Riti arborei - Rotonda

Arboreal Rituals

The sacred and the profane, along with man and nature, characterise the unique “marriages” which have been celebrated in Basilicata from time immemorial: those of a trunk, the “husband”, and a tree-top, the “bride”.

These arboreal rituals enshrine the traditional union between two trees, in an archaic hymn to the fertility of the land and to renewed life.

The "Maggio" in Accettura

Riti e Tradizioni

Accettura is “the” symbolic town of the “marriages of the trees” that are celebrated in Basilicata. These are ancestral and propitiatory rites, in which a trunk (Maggio) and a tree top (Cima)—the “groom” and “bride”—are joined together and lifted up to the skies in a symbolic union.

The spotlight is on the Maggio Festival in Accettura from Pentecost Sunday, when the future bride and groom begin their journey toward the town square; but the whole event takes place every year from the Octave of Easter to the Sunday of Corpus Christi, and is dedicated to the Patron Saint, San Giuliano.

The selection of the two plants that are “tied” together in matrimony takes place in the first and second Sunday after Easter respectively. The husband, the ‘Maggio’ is a large Turkey oak that originates from Montepiano Woods, felled on Ascension Day. The bride, the ‘Cima’, is a holly plant from the Gallipoli Cognato forest. As in most traditional weddings, before joining together in matrimony, the future “spouses” proceed separately in Largo San Vito, accompanied by their respective entourages: “maggiaioli” and “cimaioli”.

The two processions proceed slowly, to the rhythm of music, songs, and dances, with breaks for refreshments – good wines and typical products. The carrying of the Maggio and the Cima is a moment of extraordinary theatricality, accompanied by cries of encouragement and shows of physical strength.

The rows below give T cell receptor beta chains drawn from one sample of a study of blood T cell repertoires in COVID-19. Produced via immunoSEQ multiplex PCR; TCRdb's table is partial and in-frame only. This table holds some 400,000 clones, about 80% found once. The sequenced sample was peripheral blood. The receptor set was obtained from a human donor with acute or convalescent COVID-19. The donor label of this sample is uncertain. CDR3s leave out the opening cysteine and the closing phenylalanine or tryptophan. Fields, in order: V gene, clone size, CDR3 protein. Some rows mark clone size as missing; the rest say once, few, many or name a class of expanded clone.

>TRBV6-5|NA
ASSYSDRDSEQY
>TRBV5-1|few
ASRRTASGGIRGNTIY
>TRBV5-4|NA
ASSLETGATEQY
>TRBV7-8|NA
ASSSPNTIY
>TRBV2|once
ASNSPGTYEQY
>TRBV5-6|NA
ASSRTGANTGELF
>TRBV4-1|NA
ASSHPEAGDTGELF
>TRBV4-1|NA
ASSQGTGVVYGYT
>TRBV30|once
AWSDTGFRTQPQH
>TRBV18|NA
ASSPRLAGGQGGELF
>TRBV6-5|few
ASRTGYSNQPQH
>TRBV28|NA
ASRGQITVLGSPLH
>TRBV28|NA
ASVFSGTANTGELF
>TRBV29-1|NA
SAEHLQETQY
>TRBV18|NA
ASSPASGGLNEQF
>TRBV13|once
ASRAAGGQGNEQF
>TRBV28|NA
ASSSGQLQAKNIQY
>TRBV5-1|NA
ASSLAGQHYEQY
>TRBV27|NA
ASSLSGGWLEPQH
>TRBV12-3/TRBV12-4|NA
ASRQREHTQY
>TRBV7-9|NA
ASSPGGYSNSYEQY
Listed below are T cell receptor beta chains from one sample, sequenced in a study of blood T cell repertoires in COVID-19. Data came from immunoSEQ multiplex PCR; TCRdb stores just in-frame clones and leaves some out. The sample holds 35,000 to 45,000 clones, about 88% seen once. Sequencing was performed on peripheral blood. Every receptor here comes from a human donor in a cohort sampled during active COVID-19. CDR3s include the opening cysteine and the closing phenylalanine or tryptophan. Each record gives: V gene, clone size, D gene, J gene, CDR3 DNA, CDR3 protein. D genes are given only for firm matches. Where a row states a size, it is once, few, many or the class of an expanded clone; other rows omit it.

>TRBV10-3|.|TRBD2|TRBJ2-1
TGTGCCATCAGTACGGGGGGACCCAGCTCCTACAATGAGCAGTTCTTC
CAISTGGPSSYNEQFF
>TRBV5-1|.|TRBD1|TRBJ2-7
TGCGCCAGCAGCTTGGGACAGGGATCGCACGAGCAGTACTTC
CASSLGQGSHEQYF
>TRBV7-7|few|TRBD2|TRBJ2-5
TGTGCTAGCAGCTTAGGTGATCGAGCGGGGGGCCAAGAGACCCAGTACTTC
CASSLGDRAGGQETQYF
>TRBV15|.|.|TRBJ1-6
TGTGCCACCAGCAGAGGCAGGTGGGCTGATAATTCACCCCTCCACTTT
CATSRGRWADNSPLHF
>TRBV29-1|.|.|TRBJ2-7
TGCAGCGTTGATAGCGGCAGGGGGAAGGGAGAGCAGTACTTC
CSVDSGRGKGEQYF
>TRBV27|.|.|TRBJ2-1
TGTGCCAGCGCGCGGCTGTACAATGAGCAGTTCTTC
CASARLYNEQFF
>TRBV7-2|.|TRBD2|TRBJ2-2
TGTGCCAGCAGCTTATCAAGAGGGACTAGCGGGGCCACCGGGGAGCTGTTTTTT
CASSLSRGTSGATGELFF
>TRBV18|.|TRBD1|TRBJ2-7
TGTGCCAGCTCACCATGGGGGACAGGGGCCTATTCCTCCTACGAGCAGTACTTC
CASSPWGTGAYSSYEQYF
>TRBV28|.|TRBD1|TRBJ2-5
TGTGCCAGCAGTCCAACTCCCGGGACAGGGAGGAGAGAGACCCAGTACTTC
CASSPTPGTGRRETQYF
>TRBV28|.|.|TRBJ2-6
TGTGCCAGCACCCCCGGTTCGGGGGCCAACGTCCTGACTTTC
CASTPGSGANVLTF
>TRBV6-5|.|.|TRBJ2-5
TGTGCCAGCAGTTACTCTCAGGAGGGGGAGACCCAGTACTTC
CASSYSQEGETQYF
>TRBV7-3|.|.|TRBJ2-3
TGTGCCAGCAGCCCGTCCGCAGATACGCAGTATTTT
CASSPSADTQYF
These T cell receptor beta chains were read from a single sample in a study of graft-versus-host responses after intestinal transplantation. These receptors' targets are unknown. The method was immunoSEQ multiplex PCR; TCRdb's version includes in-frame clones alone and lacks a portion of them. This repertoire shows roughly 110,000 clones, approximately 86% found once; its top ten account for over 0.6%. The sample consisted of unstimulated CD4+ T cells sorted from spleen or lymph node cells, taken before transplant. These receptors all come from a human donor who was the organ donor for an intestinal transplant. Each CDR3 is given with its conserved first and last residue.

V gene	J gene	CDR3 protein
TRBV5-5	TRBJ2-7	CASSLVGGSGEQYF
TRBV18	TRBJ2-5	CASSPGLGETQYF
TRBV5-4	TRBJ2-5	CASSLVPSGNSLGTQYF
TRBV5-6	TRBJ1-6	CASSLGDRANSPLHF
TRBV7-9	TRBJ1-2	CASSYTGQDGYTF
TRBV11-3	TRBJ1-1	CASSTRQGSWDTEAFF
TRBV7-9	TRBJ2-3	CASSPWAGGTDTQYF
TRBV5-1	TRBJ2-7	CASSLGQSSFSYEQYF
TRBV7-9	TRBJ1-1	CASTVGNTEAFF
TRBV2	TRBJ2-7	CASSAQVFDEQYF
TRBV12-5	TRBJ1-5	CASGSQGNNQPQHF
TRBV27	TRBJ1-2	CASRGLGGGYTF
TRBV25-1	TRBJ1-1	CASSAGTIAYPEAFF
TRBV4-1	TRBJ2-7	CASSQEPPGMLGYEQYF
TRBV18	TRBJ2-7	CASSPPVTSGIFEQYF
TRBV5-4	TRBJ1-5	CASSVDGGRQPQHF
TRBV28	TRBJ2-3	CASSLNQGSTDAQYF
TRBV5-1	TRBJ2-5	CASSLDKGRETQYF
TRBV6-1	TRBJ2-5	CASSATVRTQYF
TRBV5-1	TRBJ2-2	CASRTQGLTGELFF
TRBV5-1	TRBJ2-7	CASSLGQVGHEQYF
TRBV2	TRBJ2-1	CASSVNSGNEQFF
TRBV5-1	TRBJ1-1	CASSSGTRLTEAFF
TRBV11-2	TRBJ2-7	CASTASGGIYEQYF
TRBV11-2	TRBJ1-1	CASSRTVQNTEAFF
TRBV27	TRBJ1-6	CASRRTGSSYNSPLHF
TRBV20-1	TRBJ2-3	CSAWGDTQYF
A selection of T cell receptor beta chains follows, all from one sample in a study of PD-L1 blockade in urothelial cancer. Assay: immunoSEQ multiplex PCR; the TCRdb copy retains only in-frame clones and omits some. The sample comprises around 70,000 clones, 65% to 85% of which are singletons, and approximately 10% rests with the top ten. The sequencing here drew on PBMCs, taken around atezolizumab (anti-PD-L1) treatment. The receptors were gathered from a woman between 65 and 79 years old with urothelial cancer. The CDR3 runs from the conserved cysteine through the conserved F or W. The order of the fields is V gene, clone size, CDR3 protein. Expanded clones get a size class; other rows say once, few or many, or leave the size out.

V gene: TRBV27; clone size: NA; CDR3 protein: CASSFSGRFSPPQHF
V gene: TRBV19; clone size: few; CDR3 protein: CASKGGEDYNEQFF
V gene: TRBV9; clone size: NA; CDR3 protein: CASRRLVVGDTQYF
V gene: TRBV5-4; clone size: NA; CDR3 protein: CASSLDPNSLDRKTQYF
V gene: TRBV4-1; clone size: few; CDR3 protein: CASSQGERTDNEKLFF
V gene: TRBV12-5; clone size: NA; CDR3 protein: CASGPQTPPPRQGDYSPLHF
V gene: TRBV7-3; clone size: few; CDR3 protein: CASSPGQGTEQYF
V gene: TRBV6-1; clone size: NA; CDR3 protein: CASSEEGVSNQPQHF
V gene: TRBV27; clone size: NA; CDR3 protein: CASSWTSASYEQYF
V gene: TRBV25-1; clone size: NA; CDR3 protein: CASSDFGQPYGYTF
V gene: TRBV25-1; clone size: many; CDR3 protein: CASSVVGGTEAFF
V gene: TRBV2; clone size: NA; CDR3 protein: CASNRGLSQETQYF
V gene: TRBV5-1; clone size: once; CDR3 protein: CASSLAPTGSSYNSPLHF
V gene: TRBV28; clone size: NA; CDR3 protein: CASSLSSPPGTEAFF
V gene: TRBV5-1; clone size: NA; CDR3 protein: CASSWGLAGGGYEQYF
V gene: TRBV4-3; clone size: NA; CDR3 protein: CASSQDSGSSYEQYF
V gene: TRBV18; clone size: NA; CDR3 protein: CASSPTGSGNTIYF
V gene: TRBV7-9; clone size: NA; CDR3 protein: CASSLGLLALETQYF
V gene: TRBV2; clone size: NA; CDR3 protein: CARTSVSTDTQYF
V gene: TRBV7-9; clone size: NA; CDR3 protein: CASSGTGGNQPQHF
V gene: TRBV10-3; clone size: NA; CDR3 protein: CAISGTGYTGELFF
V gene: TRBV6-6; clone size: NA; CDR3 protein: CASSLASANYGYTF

Once they reach the Amphitheatre, in Largo San Vito, the wedding ceremony is complete: the Cima is joined with the Maggio and together they are raised up. Meanwhile, the procession of the Patron Saint, San Giuliano, continues.


Read more on Miti e Riti di Basilicata


"l'Mash-kr", The Masks of Tricarico

The masks of Tricarico, “l’Mash-kr” in local dialect, epitomise the "bull" and the "cow".

A wide-brimmed hat covered with a scarf and a veil, both white, decorated with multicoloured ribbons down to the ankles, is the "cow". A black headdress decorated with long red ribbons is the "Bull".

The main protagonists of the Tricarico carnival give rein to their cheerfulness on 17th January, on the occasion of Sant’Antonio Abate, and on the Sunday before Shrove Tuesday.

At the crack of dawn a dull and deafening sound wakes the population from their night slumber: it’s the bells, being rung loudly disguised figures announcing the start of the carnival celebrations.

The masks, operated by a "massaro" or "vaccaro" reach the church of Sant'Antonio Abate and from here the tour continues to the old town and the streets of the town, stopping at the historical districts of Rabatana, Saracen and Civita, in a procession that commemorates transhumance, seasonal migration of herds of animals.

Arranged in two rows, according to an ordered pattern, the mimic the gait of the beasts, until the "bulls" rise up, escaping the control of the "boss", and stage a mating with the "cows", a legacy of ancestral cultures, linked to fertility rituals.

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“U’ Masc'” in Pietrapertosa